— The Mother and Her Child • William S. Sadler

... A dove can fly a mile in a minute. A swallow can fly faster than a dove. .'. A swallow can fly more than a ...
— Deductive Logic • St. George Stock

... open water! Storm shall be the overcomer Sweeping on from others' summer Billows free all foes to swallow,— Crash and fall and ...
— Poems and Songs • Bjornstjerne Bjornson

... to the soaring swallow, so shall insuperable obstacles be overcome by the heart worn smooth with a fixed purpose,' said a voice beside her, and Yung Chang stepped from behind the cypress tree, where he had been waiting for ...
— The Wallet of Kai Lung • Ernest Bramah

... know in animals and men? What does this shape tell us of such more formidable locomotion? Are these details of curve and colour to be interpreted into jointed limbs, can the thing fling out laterally, run after us, can it catch and swallow us? Or is it such that we can do thus by it? Does this shape suggest the thing's possession of desires and purposes which we can deal with? And if so, why is it where it is? Whence does it ...
— The Beautiful - An Introduction to Psychological Aesthetics • Vernon Lee

... offering him Sir John Newport's place (for whom an arrangement was to be made), which he refused; so on Tuesday last the blow was struck, and they proposed to him to be Privy Seal, which he declined in some dudgeon. It certainly was difficult so to gild the pill he was asked to swallow as to disguise its bitterness and make it tolerably palatable, for in whatever polite periphrasis it might be involved, the plain English of the communication was, that he was incompetent to ...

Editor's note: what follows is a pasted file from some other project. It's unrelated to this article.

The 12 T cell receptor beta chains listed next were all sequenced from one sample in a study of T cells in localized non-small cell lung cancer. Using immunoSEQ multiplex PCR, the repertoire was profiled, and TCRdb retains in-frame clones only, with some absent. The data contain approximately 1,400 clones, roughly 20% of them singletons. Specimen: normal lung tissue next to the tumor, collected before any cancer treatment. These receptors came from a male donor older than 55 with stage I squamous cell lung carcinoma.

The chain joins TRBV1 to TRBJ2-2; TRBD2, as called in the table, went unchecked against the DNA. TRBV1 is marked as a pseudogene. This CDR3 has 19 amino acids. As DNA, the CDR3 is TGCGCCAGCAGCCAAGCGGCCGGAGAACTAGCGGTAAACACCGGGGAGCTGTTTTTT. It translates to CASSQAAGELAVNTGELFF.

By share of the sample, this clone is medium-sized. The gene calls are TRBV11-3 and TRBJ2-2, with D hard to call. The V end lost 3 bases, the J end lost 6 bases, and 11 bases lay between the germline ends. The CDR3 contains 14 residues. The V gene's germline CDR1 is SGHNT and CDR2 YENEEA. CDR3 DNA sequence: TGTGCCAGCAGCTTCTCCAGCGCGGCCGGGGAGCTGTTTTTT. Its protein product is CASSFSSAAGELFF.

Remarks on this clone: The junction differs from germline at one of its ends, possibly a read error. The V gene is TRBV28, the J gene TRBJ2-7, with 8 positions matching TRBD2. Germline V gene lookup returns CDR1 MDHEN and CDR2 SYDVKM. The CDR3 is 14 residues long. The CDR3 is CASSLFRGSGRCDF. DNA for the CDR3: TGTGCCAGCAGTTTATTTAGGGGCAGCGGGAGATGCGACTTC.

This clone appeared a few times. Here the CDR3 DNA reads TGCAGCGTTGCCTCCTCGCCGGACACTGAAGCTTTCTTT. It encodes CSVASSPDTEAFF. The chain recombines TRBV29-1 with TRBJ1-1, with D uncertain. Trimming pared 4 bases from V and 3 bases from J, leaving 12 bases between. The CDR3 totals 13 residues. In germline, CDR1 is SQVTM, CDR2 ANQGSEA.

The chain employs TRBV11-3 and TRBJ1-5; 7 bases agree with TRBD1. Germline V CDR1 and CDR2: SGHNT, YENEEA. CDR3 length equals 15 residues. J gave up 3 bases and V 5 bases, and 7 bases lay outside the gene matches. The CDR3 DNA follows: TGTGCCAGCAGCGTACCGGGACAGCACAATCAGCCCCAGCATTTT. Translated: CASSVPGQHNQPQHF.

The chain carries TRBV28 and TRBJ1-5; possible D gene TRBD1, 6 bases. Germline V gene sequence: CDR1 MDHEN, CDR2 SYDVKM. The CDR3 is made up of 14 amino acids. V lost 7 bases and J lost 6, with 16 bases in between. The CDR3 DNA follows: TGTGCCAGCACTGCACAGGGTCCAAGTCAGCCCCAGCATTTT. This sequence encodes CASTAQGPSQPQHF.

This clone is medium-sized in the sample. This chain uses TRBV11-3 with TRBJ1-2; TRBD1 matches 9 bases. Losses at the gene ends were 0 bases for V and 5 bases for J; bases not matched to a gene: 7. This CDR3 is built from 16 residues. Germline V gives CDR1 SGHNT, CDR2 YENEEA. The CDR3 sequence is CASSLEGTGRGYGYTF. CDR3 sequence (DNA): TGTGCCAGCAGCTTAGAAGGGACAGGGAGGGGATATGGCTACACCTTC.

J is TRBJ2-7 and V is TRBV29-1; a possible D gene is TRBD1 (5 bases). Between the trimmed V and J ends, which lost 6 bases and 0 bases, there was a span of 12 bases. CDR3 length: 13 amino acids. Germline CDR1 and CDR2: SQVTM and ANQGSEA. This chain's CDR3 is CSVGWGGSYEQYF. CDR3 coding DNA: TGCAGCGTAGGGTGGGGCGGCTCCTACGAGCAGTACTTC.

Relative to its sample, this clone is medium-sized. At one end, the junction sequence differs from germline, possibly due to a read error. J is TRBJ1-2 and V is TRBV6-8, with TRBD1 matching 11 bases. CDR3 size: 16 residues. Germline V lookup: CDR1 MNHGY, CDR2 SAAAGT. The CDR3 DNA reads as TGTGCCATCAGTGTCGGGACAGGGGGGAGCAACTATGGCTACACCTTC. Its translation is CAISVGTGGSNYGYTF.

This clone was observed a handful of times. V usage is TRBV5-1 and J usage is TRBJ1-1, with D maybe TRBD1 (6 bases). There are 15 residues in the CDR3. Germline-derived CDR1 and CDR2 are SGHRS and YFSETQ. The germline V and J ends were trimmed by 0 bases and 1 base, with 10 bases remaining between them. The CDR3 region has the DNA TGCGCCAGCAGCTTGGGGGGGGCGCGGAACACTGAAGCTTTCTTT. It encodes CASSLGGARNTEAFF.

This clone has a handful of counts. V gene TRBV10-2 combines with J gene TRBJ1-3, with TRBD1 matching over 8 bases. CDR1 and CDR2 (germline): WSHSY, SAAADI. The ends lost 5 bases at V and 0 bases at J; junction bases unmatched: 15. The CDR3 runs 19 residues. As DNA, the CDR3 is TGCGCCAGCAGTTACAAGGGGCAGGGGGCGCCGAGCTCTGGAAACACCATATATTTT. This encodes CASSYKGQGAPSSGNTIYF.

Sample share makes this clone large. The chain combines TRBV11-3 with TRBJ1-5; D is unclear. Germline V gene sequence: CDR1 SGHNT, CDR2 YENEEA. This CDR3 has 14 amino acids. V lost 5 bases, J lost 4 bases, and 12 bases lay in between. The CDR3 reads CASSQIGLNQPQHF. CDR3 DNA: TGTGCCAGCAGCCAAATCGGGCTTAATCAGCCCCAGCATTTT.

— The Greville Memoirs (Second Part) - A Journal of the Reign of Queen Victoria from 1837 to 1852 - (Volume 1 of 3) • Charles C. F. Greville

... is not made? You see, I have said over and over again that, if forced to have a big scheme, I had sooner get rid of the Irish members, and that, if forced to choose between Repeal and Federation, I prefer Repeal to any scheme of Federation I have ever heard of. Now, all this I can swallow quietly—yielding my own judgment—if I go with the party; but I can't well fight against the party for a policy which is opposed to my view of the national interest. If it is of any use that I should remain free ...
— The Life of the Rt. Hon. Sir Charles W. Dilke, Vol. 2 • Stephen Gwynn

... do not wear the beautifully plaited turbans and well-fitting vests so common in Bengal, while the sailors' jackets and trowsers, almost universally worn by the Portuguese, a few only assuming the swallow-tailed coat, are any thing rather than handsome or becoming. The inferiority of dress exhibited is the more inexcusable, since the wages of servants in Bombay are much higher than those of the same class in Bengal, while the difference in ...
— Notes of an Overland Journey Through France and Egypt to Bombay • Miss Emma Roberts

... be strictly economized, and this is done in the case of streams by using it first for the exterior, and afterwards for the interior needs of man. I, having still some English prejudices, would rather run all the risks incurred by drinking wine, than swallow any more than I am obliged of the rinsings ...